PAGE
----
Alina Zagitova is Olympic Athletes from Russia’s first gold medalist of PyeongChang

15-year-old Alina Zagitova won the first gold medal for the Olympic Athletes from Russia on Thursday night in the la...

Posted: Feb. 23, 2018 7:12 AM
Updated: Feb. 23, 2018 7:12 AM

15-year-old Alina Zagitova won the first gold medal for the Olympic Athletes from Russia on Thursday night in the ladies’ free skate in PyeongChang.

“I won,” the new gold medalist said. “Honestly, my hands are shaking, because I haven't understood yet that I am an Olympic champion.

Yevgenia Medvedeva, her training partner and the two-time world champion, earned silver by a margin of 1.31 points. Both Russians scored 156.65 in the free skate; the tie was broken by component scores, where Medvedeva outscored Zagitova. Medvedeva won the free skate phase, but Zagitova’s short program lead was enough to secure her the gold.

“This was my mindset going out – not to leave anything on the table,” Medvedeva said, adding that she really felt like she embodied the character Anna Karenina in her performance. “I didn't think about errors, not about a clean skate. Honestly, I skated like in a fog, for the first time. It is because I realise that I am enjoying the process, these four minutes are historical and they only belong to me and the whole world is watching only me for those four minutes.

“My soul thrives on that feeling, the body and the brain did their job.

“This will remain forever in my memory, because I gave it my all.”

This marks the first time two women from the same country have shared the ladies’ figure skating podium with gold and silver since Tara Lipinski and Michelle Kwan in 1998. Speaking of Lipinski – Zagitova is 26 days older than Lipinski was when she won gold in Nagano, and Zagitova is now the second-youngest individual ladies’ Olympic champion in history.  

“I was very nervous today,” Zagitova added. “I was more calm in the short prograe, because I understood I had no room for error and I have to skate clean. There was a lot of pressure on me and Zhenya [Medvedeva’s nickname]. All fans were waiting for us athletes from Russia to be on top.”

Other records set by Zagitova by winning the coveted gold:

  • She is one of two Olympic athletes to win two medals before the age of 15. South Korea’s Ko Gi-Hyun won gold and silver at Salt Lake City in 2002 in short track speed skating.
  • Zagitova is the first Olympic medalist born after the 2002 Winter Games.
  • Zagitova is the first Olympic ladies’ gold medalist to win as the reigning European champion since Katarina Witt in 1988.
  • PyeongChang is only the second Olympic Games in history that the men’s and ladies’ gold and silver medalists come from two countries. Zagitova and Medvedeva are Olympic Athletes from Russia while Yuzuru Hanyu and Shoma Uno, who won gold and silver respectively, represent Japan.

Kaetlyn Osmond earned bronze – Canada’s first Olympic medal in ladies’ figure skating since 2010, when Joannie Rochette earned a bronze on home ice. It’s the fourth ladies’ medal for Canada, but just the second won outside of the country. Karen Magnussen took silver at Sapporo 1972 but Elizabeth Manley earned silver in Calgary ’88.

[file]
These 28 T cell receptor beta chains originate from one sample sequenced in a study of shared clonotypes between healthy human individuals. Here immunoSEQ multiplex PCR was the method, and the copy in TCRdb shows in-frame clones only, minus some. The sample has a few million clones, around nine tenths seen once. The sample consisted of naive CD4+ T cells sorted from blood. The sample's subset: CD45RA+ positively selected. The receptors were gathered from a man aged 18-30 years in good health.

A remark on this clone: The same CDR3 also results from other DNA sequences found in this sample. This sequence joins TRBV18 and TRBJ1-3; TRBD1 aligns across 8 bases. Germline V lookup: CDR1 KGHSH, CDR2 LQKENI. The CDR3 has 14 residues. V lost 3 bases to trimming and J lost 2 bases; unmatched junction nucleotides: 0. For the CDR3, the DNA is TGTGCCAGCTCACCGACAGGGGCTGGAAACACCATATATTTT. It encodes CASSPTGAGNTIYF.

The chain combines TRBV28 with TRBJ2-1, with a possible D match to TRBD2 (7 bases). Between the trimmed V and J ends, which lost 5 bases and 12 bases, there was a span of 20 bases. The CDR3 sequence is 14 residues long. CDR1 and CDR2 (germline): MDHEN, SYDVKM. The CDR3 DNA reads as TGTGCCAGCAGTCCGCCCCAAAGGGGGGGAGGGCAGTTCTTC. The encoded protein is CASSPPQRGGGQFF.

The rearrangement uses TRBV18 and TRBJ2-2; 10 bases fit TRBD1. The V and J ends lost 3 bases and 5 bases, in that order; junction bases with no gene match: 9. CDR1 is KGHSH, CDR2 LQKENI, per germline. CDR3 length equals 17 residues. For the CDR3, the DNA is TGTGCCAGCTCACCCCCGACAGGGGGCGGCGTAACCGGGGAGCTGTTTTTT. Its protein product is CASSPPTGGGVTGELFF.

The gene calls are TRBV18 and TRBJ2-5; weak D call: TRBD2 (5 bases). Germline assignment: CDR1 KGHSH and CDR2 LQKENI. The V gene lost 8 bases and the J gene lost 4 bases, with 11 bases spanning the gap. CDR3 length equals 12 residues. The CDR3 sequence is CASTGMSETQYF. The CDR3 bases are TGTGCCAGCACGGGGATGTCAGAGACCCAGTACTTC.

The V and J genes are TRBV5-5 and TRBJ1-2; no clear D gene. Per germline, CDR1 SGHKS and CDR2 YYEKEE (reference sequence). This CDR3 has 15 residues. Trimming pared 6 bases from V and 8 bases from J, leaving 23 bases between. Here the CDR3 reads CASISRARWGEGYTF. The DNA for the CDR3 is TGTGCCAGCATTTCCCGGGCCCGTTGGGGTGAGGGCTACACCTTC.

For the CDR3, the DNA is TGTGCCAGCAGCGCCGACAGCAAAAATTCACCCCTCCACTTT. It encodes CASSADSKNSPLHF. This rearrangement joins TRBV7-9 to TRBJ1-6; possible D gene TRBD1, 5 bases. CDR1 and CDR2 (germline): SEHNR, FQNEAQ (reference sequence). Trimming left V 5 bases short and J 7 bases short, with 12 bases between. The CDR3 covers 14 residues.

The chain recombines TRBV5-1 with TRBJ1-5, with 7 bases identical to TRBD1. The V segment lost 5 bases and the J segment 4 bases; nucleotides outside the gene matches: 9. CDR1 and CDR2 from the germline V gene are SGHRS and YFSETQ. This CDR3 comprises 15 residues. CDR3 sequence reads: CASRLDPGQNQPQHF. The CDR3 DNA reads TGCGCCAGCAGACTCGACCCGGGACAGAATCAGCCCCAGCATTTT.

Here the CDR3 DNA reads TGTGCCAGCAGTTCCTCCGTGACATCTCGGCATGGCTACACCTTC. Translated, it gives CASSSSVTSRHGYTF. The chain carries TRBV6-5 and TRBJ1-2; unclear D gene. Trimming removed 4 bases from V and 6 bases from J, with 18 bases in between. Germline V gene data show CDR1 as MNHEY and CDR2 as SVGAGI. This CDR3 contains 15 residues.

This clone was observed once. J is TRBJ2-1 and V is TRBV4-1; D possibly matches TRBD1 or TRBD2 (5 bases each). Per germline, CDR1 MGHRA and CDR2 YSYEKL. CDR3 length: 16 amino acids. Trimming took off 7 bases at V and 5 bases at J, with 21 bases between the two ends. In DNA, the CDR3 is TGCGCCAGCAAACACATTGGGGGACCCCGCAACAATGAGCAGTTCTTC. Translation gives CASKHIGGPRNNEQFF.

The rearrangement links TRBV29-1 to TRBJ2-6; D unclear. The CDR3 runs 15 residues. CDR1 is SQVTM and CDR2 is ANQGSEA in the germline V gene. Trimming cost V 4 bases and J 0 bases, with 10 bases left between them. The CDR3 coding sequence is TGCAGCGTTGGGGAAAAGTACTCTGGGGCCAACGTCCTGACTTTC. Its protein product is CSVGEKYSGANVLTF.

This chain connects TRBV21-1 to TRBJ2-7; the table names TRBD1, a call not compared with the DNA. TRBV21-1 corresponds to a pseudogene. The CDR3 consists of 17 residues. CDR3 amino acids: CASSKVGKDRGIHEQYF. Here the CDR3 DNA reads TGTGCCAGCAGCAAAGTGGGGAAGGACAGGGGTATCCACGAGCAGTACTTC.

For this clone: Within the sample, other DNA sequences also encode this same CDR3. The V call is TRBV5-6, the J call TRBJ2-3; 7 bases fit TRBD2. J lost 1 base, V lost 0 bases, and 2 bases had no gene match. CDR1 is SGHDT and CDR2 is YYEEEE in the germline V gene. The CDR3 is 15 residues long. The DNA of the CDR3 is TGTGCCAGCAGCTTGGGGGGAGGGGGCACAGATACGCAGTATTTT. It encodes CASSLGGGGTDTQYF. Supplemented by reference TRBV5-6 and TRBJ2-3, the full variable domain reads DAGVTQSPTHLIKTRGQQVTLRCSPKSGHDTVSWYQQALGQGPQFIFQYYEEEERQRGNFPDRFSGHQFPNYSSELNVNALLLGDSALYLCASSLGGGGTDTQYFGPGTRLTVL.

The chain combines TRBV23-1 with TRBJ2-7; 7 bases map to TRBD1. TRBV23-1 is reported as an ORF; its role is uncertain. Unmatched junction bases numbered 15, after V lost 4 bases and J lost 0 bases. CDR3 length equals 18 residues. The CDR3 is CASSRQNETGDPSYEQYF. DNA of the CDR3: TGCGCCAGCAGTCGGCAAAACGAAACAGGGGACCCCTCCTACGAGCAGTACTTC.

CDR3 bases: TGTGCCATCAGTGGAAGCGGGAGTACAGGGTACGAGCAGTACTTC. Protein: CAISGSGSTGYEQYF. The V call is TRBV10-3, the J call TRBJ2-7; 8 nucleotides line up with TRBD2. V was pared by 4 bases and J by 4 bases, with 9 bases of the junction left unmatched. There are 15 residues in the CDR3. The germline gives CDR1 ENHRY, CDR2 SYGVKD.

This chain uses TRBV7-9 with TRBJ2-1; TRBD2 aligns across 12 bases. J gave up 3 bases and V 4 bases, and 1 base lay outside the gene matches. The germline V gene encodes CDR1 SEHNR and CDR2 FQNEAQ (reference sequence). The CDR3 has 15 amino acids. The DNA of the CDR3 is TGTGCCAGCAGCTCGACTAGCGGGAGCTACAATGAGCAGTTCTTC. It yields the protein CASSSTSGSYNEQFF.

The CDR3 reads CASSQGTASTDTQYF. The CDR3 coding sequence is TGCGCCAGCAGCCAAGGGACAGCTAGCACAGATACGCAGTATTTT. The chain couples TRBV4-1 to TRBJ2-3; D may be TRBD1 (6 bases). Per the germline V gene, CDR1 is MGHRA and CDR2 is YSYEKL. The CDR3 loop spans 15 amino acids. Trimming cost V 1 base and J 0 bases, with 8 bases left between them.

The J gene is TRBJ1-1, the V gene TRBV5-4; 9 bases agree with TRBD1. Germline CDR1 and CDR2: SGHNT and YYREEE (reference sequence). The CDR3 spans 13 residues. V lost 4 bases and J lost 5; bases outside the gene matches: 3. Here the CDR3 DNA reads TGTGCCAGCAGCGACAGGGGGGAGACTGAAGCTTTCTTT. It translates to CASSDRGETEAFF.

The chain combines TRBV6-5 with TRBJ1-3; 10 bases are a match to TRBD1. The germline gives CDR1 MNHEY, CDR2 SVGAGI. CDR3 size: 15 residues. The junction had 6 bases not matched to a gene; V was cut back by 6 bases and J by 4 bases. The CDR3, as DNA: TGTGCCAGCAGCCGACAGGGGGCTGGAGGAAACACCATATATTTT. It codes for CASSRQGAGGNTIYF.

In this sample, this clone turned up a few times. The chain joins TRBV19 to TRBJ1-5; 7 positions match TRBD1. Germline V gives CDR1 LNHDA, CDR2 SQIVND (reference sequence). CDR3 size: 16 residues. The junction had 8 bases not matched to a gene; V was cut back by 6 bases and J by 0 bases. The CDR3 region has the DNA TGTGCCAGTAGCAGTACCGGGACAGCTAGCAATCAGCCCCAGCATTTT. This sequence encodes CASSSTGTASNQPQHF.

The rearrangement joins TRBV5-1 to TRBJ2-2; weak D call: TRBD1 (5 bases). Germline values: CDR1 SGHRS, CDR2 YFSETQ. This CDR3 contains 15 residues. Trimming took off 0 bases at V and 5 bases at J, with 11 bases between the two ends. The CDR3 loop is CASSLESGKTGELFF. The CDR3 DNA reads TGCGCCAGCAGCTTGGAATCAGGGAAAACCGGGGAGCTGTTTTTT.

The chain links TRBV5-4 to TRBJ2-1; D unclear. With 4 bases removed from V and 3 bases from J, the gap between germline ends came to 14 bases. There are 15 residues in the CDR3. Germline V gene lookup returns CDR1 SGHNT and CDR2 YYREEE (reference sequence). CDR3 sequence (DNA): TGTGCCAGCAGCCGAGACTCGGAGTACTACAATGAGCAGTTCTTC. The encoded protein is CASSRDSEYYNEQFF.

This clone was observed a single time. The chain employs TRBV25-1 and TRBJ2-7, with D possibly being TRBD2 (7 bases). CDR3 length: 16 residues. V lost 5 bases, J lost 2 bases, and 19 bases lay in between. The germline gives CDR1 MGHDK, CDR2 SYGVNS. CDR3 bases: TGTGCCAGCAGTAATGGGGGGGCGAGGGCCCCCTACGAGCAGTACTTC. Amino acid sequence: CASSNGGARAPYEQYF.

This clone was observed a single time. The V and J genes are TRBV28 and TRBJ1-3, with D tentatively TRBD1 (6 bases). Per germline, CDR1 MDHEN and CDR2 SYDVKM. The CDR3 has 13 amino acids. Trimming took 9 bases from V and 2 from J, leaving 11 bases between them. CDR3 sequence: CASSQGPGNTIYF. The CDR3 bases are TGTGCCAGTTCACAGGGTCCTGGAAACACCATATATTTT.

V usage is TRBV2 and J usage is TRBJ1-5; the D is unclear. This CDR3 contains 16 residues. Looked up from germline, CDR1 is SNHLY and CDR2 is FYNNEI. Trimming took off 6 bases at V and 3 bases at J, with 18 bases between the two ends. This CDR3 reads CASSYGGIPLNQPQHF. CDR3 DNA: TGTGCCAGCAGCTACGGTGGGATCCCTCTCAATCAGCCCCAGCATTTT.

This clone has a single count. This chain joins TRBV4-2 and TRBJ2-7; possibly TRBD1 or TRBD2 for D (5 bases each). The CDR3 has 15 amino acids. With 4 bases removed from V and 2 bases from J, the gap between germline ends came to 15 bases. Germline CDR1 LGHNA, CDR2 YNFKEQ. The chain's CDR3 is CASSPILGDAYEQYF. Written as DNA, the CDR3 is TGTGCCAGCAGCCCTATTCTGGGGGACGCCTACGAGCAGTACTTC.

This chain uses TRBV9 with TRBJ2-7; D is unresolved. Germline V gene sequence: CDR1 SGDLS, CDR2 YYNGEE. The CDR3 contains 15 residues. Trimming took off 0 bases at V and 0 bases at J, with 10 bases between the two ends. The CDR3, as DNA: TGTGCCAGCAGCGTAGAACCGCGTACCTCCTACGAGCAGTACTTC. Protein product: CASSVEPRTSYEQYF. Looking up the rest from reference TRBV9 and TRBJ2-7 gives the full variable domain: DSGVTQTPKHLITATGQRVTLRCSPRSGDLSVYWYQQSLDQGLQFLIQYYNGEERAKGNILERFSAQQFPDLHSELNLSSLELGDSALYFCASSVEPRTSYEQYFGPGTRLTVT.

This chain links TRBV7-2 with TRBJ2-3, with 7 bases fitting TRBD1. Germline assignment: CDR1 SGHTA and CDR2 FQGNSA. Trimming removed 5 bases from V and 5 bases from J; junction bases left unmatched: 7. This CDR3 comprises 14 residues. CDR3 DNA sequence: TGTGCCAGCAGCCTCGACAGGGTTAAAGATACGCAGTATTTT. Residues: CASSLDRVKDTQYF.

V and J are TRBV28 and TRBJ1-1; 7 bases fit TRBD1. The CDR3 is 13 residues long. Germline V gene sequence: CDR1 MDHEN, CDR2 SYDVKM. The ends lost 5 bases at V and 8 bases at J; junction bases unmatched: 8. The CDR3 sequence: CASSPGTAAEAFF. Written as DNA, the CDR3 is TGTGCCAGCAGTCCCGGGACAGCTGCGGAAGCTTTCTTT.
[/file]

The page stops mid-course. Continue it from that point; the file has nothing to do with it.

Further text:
“I was so excited, I was so ready for this program,” Osmond said of Canada’s record-breaking 27th medal. “All day I was terrified, I was so nervous, but it is a programme I feel super comfortable with in practice and I was so ready to show it in competition, that's exactly what I felt.”

Satoko Miyahara of Japan finished fourth and said: “It was beyond imagination. I fully enjoyed my performance, and being able to reflect myself. It was a priceless moment.”

2014 Olympic bronze medalist Carolina Kostner of Italy finished fifth in her fourth appearance at the Games.

“I am really, really proud that I pushed through,” Kostner said. “I hope that this can be help and (be an) inspiration for others that struggle, that look for some inspiration. For me it was totally worth it and I am so happy.

“I go away with a huge smile and a heart full of warmth, love and kindness.”

As for the skaters on Team USA, Bradie Tennell, the reigning U.S. national champion, finished in ninth place. She made uncharacteristic mistakes in her free skate, including a fall. Tennell scored 128.34 points for a 192.35 total score.

Tennell already won a bronze medal at the PyeongChang Winter Olympics for her part in skating the short program for the U.S. contingent in the team event.

Mirai Nagasu also already won a team bronze medal in PyeongChang, contributing her free skate, where she became the first U.S. woman to land a triple Axel on Olympic ice. She struggled with it during her individual short program, but in her free skate on Thursday, she popped her triple Axel attempt (invalidating the element) and scored 119.61 points. Her overall score totaled 186.54 points for 10th place.

“I thought of today as my ‘Dancing with the Stars’ audition, that's what [fellow bronze medalist] Adam [Rippon] told me to do,” Nagasu said. “So I tried to smile as much as I could even though I popped the triple Axel.”

Karen Chen waited nearly two weeks to make her Olympic debut after walking in the Opening Ceremony. The 2017 national champion skated first of the three Americans. She made a few mistakes, scored 119.75 points in the free skate and 185.65 overall for 11th place.  

More to come. For more in-depth coverage of the ladies’ free skate, check out Olympic Ice featuring analysts Kristi Yamaguchi, Charlie White and Ben Agosto.

The medal ceremony will take begin at 5 a.m. ET and can be streamed below:

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